Quick facts for kids
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||South West Wilderness
||42°31′42″S 145°46′8.4″E / 42.52833°S 145.769000°E / -42.52833; 145.769000
||Don Ranson and Rhys Jones
Kutikina Cave (or Kuti Kina or Fraser Cave) is a rock shelter located on the Franklin River in the South West Wilderness, a World Heritage Area in the Australian state of Tasmania.
Originally referred to as Fraser Cave, it was important in the establishment of the antiquity and range of Aboriginal occupation in Tasmania during the Pleistocene.
The cave was discovered in 1977 by geomorphology student, Kevin Kiernan and investigated by a team led by archeologists Don Ranson and Rhys Jones in the 1980s. Excavations were undertaken in 1981 by Jones and Kiernan at the height of the protests over the proposed Franklin Dam construction. The cave has important archaeological deposits relating to human occupation in the Pleistocene, with evidence of wallaby hunting at a time the landscape was an open tundra and it was the most southerly human occupation in the world during the last ice age. The archaeological evidence showed that this was one of the richest artefact deposits ever found, in Tasmania and in Australia. over 250,000 fragments of bone and 75,000 stone artefacts were recovered from a relatively small excavation area comprising only 1% of the artefact-bearing deposit in the cave. The bone fragments were predominantly Bennets Wallaby long bones which had been split along their length to extract the marrow.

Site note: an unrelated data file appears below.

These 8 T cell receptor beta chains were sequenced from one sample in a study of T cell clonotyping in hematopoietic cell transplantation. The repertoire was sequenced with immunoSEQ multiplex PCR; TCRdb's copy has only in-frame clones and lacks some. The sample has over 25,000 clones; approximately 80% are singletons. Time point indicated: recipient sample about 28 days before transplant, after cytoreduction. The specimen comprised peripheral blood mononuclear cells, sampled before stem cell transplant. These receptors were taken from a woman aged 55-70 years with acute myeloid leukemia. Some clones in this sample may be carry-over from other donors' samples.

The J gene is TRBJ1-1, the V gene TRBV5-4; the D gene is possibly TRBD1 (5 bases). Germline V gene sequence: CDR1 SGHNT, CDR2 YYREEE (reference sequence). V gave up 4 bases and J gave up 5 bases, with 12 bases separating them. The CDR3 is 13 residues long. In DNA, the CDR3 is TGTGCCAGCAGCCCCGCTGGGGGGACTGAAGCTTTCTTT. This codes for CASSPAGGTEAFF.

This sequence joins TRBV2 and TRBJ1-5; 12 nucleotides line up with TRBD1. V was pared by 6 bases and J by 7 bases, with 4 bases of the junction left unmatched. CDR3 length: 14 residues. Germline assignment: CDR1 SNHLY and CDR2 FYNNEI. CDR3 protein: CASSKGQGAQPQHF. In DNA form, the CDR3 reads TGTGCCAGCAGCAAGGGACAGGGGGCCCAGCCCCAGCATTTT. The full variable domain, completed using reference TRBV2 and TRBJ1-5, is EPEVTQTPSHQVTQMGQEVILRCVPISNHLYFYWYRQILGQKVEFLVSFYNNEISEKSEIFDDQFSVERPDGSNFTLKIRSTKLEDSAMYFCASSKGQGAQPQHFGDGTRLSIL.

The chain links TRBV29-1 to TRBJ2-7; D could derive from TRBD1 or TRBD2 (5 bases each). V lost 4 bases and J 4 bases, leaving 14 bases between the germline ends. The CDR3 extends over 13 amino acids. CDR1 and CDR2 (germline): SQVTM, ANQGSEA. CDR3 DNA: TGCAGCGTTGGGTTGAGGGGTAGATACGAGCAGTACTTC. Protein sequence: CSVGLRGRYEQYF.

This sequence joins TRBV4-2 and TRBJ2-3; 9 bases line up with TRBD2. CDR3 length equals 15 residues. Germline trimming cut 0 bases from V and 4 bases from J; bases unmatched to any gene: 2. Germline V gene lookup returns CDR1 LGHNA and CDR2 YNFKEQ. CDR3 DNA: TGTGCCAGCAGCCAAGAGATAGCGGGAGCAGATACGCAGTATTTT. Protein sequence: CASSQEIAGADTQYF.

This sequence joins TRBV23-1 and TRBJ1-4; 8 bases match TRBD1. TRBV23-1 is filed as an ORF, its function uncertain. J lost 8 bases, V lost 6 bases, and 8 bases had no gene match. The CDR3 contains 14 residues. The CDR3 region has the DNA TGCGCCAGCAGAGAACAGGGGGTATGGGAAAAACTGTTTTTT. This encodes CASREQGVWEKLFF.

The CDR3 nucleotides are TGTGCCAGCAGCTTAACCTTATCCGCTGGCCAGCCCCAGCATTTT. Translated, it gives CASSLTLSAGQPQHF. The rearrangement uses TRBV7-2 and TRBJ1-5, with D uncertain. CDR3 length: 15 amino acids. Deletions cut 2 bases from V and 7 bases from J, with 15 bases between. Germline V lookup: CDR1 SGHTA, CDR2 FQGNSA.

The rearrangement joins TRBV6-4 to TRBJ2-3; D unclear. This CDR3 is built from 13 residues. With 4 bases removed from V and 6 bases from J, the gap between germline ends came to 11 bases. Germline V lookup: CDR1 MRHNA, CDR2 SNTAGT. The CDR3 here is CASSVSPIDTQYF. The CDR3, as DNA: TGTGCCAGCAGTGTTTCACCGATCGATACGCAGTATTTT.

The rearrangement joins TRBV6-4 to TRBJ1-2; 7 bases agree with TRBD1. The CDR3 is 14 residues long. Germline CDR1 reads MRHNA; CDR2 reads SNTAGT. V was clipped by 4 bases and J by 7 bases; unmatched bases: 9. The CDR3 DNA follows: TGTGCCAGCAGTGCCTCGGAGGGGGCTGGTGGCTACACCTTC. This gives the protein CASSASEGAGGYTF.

Politics and conservation
Kutikina played an important role in the Franklin Dam controversy. It was initially named "Fraser Cave" by Kieran, after the then prime minister, Malcolm Fraser, with the aim of drawing attention to the significance of the Tasmanian wilderness and Franklin River, which were under threat from a dam proposed by the Tasmanian Hydro-Electric Commission.